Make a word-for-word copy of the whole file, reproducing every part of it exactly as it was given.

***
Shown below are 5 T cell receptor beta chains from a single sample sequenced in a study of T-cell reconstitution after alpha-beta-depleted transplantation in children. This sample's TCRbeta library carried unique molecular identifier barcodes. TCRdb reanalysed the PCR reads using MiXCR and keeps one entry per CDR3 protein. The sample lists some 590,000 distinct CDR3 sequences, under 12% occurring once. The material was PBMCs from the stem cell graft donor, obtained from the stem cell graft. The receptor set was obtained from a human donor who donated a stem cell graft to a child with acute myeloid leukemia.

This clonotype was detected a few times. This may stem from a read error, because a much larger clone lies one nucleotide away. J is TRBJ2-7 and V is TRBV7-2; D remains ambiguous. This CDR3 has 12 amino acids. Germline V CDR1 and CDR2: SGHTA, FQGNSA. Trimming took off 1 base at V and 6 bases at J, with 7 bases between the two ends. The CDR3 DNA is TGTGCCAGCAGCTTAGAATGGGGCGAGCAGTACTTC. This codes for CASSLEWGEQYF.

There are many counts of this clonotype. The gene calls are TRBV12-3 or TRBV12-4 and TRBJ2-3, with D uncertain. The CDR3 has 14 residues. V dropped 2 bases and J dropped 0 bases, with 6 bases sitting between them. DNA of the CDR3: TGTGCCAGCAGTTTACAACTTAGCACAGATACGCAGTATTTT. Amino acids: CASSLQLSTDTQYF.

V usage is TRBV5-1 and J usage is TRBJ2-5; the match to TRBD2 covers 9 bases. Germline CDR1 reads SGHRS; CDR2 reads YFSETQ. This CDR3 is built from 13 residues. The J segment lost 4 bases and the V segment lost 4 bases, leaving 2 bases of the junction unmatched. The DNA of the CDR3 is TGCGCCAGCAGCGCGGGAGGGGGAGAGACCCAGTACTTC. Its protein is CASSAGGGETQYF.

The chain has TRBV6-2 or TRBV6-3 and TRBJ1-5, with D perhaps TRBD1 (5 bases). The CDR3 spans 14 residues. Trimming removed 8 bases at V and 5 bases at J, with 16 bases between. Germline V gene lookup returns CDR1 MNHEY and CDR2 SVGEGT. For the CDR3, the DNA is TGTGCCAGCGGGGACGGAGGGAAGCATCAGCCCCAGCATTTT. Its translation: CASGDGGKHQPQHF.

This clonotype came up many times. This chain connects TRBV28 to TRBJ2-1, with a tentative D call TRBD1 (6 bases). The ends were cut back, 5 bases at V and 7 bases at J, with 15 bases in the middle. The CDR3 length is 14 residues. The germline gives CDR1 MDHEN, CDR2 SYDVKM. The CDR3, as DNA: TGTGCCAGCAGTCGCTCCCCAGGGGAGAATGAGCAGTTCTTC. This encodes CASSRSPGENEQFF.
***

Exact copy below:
Shown below are 5 T cell receptor beta chains from a single sample sequenced in a study of T-cell reconstitution after alpha-beta-depleted transplantation in children. This sample's TCRbeta library carried unique molecular identifier barcodes. TCRdb reanalysed the PCR reads using MiXCR and keeps one entry per CDR3 protein. The sample lists some 590,000 distinct CDR3 sequences, under 12% occurring once. The material was PBMCs from the stem cell graft donor, obtained from the stem cell graft. The receptor set was obtained from a human donor who donated a stem cell graft to a child with acute myeloid leukemia.

This clonotype was detected a few times. This may stem from a read error, because a much larger clone lies one nucleotide away. J is TRBJ2-7 and V is TRBV7-2; D remains ambiguous. This CDR3 has 12 amino acids. Germline V CDR1 and CDR2: SGHTA, FQGNSA. Trimming took off 1 base at V and 6 bases at J, with 7 bases between the two ends. The CDR3 DNA is TGTGCCAGCAGCTTAGAATGGGGCGAGCAGTACTTC. This codes for CASSLEWGEQYF.

There are many counts of this clonotype. The gene calls are TRBV12-3 or TRBV12-4 and TRBJ2-3, with D uncertain. The CDR3 has 14 residues. V dropped 2 bases and J dropped 0 bases, with 6 bases sitting between them. DNA of the CDR3: TGTGCCAGCAGTTTACAACTTAGCACAGATACGCAGTATTTT. Amino acids: CASSLQLSTDTQYF.

V usage is TRBV5-1 and J usage is TRBJ2-5; the match to TRBD2 covers 9 bases. Germline CDR1 reads SGHRS; CDR2 reads YFSETQ. This CDR3 is built from 13 residues. The J segment lost 4 bases and the V segment lost 4 bases, leaving 2 bases of the junction unmatched. The DNA of the CDR3 is TGCGCCAGCAGCGCGGGAGGGGGAGAGACCCAGTACTTC. Its protein is CASSAGGGETQYF.

The chain has TRBV6-2 or TRBV6-3 and TRBJ1-5, with D perhaps TRBD1 (5 bases). The CDR3 spans 14 residues. Trimming removed 8 bases at V and 5 bases at J, with 16 bases between. Germline V gene lookup returns CDR1 MNHEY and CDR2 SVGEGT. For the CDR3, the DNA is TGTGCCAGCGGGGACGGAGGGAAGCATCAGCCCCAGCATTTT. Its translation: CASGDGGKHQPQHF.

This clonotype came up many times. This chain connects TRBV28 to TRBJ2-1, with a tentative D call TRBD1 (6 bases). The ends were cut back, 5 bases at V and 7 bases at J, with 15 bases in the middle. The CDR3 length is 14 residues. The germline gives CDR1 MDHEN, CDR2 SYDVKM. The CDR3, as DNA: TGTGCCAGCAGTCGCTCCCCAGGGGAGAATGAGCAGTTCTTC. This encodes CASSRSPGENEQFF.